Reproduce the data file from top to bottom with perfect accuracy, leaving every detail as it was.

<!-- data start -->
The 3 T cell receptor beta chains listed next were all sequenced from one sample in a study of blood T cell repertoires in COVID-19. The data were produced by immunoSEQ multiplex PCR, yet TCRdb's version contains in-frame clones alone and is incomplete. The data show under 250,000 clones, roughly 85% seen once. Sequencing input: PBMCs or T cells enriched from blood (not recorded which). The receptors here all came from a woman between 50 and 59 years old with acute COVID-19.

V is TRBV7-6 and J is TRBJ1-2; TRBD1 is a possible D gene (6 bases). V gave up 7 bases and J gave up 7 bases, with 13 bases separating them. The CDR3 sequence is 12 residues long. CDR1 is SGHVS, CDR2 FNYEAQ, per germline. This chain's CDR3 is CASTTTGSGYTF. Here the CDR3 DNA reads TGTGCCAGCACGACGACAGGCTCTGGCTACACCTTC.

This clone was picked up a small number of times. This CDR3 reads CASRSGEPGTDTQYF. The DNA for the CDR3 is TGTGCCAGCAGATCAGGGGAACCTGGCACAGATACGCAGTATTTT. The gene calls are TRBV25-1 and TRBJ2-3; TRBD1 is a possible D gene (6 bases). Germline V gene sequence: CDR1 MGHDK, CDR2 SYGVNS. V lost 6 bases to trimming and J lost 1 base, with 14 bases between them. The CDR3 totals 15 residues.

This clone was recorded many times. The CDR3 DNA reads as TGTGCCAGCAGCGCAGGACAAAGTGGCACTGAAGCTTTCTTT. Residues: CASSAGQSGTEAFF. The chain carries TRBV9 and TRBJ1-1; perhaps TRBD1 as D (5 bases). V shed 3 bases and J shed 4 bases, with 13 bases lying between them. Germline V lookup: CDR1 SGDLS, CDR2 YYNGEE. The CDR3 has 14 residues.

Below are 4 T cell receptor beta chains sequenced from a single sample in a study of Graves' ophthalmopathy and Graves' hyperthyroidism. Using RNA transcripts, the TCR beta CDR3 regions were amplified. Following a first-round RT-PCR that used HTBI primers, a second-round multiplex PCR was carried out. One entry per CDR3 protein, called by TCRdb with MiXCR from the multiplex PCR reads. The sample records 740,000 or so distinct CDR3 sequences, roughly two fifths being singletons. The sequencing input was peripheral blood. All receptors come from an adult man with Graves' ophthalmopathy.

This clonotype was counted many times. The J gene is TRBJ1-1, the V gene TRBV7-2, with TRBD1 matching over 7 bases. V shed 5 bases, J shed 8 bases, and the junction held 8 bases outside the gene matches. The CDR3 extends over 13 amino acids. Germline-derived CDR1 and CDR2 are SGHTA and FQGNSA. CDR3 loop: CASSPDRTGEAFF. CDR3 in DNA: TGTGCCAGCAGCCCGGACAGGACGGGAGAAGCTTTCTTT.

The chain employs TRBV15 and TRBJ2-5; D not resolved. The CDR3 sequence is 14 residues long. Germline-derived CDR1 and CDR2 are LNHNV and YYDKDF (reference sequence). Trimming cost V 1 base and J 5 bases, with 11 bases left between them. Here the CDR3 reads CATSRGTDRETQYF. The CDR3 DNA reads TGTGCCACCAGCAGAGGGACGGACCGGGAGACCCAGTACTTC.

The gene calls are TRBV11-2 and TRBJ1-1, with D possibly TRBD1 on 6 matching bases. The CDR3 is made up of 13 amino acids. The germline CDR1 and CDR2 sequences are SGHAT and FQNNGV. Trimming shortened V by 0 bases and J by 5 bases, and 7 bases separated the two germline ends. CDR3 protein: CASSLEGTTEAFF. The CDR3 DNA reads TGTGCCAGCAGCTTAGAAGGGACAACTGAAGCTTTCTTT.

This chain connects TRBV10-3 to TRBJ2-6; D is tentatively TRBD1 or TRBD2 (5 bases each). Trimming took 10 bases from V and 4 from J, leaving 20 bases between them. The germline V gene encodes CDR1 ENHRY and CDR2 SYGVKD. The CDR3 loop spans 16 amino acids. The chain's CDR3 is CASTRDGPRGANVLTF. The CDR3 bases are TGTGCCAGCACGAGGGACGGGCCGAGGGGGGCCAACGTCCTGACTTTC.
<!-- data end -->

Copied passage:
The 3 T cell receptor beta chains listed next were all sequenced from one sample in a study of blood T cell repertoires in COVID-19. The data were produced by immunoSEQ multiplex PCR, yet TCRdb's version contains in-frame clones alone and is incomplete. The data show under 250,000 clones, roughly 85% seen once. Sequencing input: PBMCs or T cells enriched from blood (not recorded which). The receptors here all came from a woman between 50 and 59 years old with acute COVID-19.

V is TRBV7-6 and J is TRBJ1-2; TRBD1 is a possible D gene (6 bases). V gave up 7 bases and J gave up 7 bases, with 13 bases separating them. The CDR3 sequence is 12 residues long. CDR1 is SGHVS, CDR2 FNYEAQ, per germline. This chain's CDR3 is CASTTTGSGYTF. Here the CDR3 DNA reads TGTGCCAGCACGACGACAGGCTCTGGCTACACCTTC.

This clone was picked up a small number of times. This CDR3 reads CASRSGEPGTDTQYF. The DNA for the CDR3 is TGTGCCAGCAGATCAGGGGAACCTGGCACAGATACGCAGTATTTT. The gene calls are TRBV25-1 and TRBJ2-3; TRBD1 is a possible D gene (6 bases). Germline V gene sequence: CDR1 MGHDK, CDR2 SYGVNS. V lost 6 bases to trimming and J lost 1 base, with 14 bases between them. The CDR3 totals 15 residues.

This clone was recorded many times. The CDR3 DNA reads as TGTGCCAGCAGCGCAGGACAAAGTGGCACTGAAGCTTTCTTT. Residues: CASSAGQSGTEAFF. The chain carries TRBV9 and TRBJ1-1; perhaps TRBD1 as D (5 bases). V shed 3 bases and J shed 4 bases, with 13 bases lying between them. Germline V lookup: CDR1 SGDLS, CDR2 YYNGEE. The CDR3 has 14 residues.

Below are 4 T cell receptor beta chains sequenced from a single sample in a study of Graves' ophthalmopathy and Graves' hyperthyroidism. Using RNA transcripts, the TCR beta CDR3 regions were amplified. Following a first-round RT-PCR that used HTBI primers, a second-round multiplex PCR was carried out. One entry per CDR3 protein, called by TCRdb with MiXCR from the multiplex PCR reads. The sample records 740,000 or so distinct CDR3 sequences, roughly two fifths being singletons. The sequencing input was peripheral blood. All receptors come from an adult man with Graves' ophthalmopathy.

This clonotype was counted many times. The J gene is TRBJ1-1, the V gene TRBV7-2, with TRBD1 matching over 7 bases. V shed 5 bases, J shed 8 bases, and the junction held 8 bases outside the gene matches. The CDR3 extends over 13 amino acids. Germline-derived CDR1 and CDR2 are SGHTA and FQGNSA. CDR3 loop: CASSPDRTGEAFF. CDR3 in DNA: TGTGCCAGCAGCCCGGACAGGACGGGAGAAGCTTTCTTT.

The chain employs TRBV15 and TRBJ2-5; D not resolved. The CDR3 sequence is 14 residues long. Germline-derived CDR1 and CDR2 are LNHNV and YYDKDF (reference sequence). Trimming cost V 1 base and J 5 bases, with 11 bases left between them. Here the CDR3 reads CATSRGTDRETQYF. The CDR3 DNA reads TGTGCCACCAGCAGAGGGACGGACCGGGAGACCCAGTACTTC.

The gene calls are TRBV11-2 and TRBJ1-1, with D possibly TRBD1 on 6 matching bases. The CDR3 is made up of 13 amino acids. The germline CDR1 and CDR2 sequences are SGHAT and FQNNGV. Trimming shortened V by 0 bases and J by 5 bases, and 7 bases separated the two germline ends. CDR3 protein: CASSLEGTTEAFF. The CDR3 DNA reads TGTGCCAGCAGCTTAGAAGGGACAACTGAAGCTTTCTTT.

This chain connects TRBV10-3 to TRBJ2-6; D is tentatively TRBD1 or TRBD2 (5 bases each). Trimming took 10 bases from V and 4 from J, leaving 20 bases between them. The germline V gene encodes CDR1 ENHRY and CDR2 SYGVKD. The CDR3 loop spans 16 amino acids. The chain's CDR3 is CASTRDGPRGANVLTF. The CDR3 bases are TGTGCCAGCACGAGGGACGGGCCGAGGGGGGCCAACGTCCTGACTTTC.